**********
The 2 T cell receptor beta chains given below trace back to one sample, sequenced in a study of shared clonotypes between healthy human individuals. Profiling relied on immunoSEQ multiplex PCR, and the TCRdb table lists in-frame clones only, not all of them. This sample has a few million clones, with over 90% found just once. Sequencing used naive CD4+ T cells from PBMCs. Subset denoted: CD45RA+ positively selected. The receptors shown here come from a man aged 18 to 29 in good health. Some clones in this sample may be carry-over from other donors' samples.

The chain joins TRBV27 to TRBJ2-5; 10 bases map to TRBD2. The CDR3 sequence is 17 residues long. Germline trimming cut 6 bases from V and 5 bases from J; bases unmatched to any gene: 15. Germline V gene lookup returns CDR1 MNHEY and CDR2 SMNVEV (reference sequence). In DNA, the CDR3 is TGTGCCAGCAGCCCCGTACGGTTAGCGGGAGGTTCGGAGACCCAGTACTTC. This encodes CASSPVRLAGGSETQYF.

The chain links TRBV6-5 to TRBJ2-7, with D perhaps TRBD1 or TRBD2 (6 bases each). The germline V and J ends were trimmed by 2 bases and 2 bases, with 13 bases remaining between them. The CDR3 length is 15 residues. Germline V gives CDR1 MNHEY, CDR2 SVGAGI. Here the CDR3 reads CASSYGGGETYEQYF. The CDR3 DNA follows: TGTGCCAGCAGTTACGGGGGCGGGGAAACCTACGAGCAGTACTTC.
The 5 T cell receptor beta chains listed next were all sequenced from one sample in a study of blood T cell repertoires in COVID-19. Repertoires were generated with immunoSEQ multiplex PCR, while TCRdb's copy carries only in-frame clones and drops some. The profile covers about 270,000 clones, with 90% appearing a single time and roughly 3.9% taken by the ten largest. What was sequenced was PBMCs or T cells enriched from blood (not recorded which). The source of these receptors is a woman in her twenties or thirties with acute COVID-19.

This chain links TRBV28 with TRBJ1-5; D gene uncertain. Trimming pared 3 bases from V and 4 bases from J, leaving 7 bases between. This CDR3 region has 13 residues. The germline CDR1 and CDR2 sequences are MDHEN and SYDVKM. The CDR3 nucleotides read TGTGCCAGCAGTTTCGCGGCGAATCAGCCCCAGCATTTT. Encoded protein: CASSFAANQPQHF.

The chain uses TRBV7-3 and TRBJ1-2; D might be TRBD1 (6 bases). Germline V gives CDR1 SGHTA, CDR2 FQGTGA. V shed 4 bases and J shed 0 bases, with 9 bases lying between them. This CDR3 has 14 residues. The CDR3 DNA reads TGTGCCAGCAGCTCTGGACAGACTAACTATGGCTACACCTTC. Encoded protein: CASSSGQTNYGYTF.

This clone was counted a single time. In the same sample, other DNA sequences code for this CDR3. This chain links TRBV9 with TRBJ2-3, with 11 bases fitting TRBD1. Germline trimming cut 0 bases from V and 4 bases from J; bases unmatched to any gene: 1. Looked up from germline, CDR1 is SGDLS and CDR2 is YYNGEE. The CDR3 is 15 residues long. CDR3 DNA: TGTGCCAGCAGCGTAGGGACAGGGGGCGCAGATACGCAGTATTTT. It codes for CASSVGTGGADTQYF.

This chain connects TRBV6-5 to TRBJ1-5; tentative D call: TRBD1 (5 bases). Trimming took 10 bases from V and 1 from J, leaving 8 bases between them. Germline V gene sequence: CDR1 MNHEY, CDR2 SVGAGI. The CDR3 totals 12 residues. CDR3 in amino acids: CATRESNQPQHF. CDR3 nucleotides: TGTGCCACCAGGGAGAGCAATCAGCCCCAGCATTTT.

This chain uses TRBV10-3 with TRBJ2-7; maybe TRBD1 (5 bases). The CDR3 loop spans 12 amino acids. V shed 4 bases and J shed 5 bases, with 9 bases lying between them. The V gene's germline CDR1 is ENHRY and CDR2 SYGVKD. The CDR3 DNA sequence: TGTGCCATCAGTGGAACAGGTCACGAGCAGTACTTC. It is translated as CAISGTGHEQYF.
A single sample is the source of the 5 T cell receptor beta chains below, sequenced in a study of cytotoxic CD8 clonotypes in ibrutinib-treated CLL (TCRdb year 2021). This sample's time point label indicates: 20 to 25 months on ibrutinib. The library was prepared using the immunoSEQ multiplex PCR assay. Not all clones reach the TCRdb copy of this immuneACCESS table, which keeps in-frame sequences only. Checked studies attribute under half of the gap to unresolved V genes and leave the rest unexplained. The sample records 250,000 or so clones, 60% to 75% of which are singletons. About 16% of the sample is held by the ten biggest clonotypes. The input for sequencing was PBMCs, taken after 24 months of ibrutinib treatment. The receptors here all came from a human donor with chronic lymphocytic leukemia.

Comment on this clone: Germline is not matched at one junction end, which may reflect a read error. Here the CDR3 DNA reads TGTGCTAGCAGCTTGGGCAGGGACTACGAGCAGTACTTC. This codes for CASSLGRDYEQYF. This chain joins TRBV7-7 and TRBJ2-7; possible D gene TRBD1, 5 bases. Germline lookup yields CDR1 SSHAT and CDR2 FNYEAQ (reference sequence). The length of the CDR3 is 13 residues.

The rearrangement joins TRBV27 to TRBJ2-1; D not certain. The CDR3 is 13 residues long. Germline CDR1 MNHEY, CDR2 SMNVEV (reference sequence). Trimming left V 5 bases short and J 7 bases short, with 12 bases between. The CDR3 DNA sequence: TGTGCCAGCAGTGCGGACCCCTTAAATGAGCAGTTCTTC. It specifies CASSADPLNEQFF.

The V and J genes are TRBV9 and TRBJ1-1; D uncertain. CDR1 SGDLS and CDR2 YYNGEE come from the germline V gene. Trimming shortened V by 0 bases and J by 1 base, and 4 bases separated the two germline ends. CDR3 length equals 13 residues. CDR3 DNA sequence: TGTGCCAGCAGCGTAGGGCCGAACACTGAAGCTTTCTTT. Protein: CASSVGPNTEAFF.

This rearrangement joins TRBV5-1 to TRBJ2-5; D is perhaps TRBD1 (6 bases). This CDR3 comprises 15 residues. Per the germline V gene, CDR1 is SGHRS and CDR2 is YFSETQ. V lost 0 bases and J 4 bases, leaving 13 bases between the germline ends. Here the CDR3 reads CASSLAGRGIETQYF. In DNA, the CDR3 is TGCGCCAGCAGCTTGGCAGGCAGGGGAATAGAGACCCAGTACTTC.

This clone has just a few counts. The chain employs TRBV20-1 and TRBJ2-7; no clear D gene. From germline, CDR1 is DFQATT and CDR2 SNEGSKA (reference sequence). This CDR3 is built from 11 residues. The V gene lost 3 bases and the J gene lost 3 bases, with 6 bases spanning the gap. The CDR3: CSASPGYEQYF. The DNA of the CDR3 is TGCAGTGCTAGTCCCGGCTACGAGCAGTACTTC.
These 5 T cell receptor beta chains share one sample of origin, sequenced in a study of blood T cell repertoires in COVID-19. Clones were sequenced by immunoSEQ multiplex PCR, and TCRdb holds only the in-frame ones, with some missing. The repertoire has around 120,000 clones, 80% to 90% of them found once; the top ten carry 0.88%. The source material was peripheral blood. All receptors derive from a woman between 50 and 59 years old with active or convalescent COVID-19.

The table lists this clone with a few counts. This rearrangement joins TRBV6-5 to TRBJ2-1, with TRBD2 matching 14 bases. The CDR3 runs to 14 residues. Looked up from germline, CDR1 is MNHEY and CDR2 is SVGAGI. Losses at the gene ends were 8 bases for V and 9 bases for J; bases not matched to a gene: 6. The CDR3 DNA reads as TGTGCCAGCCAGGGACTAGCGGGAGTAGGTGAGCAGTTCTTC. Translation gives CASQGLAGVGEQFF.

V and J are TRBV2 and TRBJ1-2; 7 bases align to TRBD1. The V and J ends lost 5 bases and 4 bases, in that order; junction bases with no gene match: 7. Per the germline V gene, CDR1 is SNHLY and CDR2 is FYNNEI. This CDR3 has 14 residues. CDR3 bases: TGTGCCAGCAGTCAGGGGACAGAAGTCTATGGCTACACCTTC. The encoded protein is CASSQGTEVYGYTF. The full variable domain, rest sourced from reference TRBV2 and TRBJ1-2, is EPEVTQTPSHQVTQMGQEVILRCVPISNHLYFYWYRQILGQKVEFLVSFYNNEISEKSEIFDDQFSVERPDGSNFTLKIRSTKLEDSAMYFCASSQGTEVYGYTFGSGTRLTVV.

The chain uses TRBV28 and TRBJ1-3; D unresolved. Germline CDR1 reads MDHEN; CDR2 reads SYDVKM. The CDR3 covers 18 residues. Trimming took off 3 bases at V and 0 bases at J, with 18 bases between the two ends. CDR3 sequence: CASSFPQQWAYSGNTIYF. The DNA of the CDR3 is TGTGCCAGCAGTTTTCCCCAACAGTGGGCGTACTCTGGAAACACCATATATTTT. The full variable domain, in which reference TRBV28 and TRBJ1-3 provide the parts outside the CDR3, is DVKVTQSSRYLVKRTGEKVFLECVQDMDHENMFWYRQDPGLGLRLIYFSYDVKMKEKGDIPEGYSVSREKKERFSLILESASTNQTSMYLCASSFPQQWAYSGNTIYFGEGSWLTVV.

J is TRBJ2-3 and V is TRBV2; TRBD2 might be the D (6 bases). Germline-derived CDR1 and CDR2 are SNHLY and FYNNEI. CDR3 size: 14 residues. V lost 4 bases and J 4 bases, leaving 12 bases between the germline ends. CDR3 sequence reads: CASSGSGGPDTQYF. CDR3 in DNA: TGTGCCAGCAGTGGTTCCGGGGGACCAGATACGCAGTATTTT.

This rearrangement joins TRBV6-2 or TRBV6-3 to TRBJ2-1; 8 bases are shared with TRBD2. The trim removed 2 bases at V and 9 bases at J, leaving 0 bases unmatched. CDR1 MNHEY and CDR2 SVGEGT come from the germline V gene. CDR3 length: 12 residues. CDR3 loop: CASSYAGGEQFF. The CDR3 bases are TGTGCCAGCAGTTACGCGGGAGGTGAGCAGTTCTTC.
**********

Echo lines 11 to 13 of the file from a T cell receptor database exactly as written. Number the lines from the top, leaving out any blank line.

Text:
Comment on this clone: Germline is not matched at one junction end, which may reflect a read error. Here the CDR3 DNA reads TGTGCTAGCAGCTTGGGCAGGGACTACGAGCAGTACTTC. This codes for CASSLGRDYEQYF. This chain joins TRBV7-7 and TRBJ2-7; possible D gene TRBD1, 5 bases. Germline lookup yields CDR1 SSHAT and CDR2 FNYEAQ (reference sequence). The length of the CDR3 is 13 residues.

The rearrangement joins TRBV27 to TRBJ2-1; D not certain. The CDR3 is 13 residues long. Germline CDR1 MNHEY, CDR2 SMNVEV (reference sequence). Trimming left V 5 bases short and J 7 bases short, with 12 bases between. The CDR3 DNA sequence: TGTGCCAGCAGTGCGGACCCCTTAAATGAGCAGTTCTTC. It specifies CASSADPLNEQFF.

The V and J genes are TRBV9 and TRBJ1-1; D uncertain. CDR1 SGDLS and CDR2 YYNGEE come from the germline V gene. Trimming shortened V by 0 bases and J by 1 base, and 4 bases separated the two germline ends. CDR3 length equals 13 residues. CDR3 DNA sequence: TGTGCCAGCAGCGTAGGGCCGAACACTGAAGCTTTCTTT. Protein: CASSVGPNTEAFF.